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Monday, June 11, 2018

Understanding Lactose

In "Bluff the Listener" segment of the most recent episode of the popular NPR show, Wait Wait, Don't Tell Me, guest Bim Adewunmi tells a story of an "extremely lactose intolerant" man becoming the spokesperson for a major ice cream company. Which would be funnier, if it didn't reveal just how much the population still doesn't understand about lactose. Let's break it down:

  1. Lactose is not milk. It's a sugar component of almost all milk (well, the real stuff from mammals, not the extracts from plants often called plant milks). 
  2. It's a disaccharide - two simple sugars connected together. It's not a complex protein, as Bim mistakenly calls it on the podcast. 
  3. An enzyme called lactase breaks this bond, creating the two simple sugars again. Lactase is produced by most mammals as infants (that includes humans), but upon maturation, most humans stop producing lactase. Thus, most people (in the world) actually can't digest lactose as adults - this is normal (the statistical definition).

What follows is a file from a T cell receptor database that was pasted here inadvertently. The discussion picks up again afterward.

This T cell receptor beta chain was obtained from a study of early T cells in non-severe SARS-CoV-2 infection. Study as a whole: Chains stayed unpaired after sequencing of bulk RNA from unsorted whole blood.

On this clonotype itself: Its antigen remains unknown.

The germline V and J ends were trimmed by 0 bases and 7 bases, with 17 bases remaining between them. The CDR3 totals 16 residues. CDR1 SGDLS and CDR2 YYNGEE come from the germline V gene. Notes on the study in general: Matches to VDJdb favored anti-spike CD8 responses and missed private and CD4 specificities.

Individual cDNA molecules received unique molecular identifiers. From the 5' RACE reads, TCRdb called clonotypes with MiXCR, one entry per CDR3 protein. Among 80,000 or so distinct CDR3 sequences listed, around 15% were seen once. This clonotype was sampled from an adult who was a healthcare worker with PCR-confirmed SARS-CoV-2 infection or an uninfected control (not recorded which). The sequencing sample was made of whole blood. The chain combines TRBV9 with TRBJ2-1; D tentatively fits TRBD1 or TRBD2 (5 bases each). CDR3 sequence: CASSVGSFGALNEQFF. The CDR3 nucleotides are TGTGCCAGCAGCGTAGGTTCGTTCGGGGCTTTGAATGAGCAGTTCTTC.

4. Through a quirk of evolution, some humans retained the ability to produce lactase through adulthood - mostly through a founding population in Europe (documented human evolution, for realz). In fact, lactase persistence is the odd case, but it's diagnostic of how medicine is so Eurocentric. 
  5. Processed and fermented milk products usually don't have lactose because the microbes used will usually digest it already (think yogurt or long aged cheeses). And yes, you can make ice cream with lactose free milk. 
Hey, contestant, knowing basic milk chemistry should've been a big giveaway on Bim's story.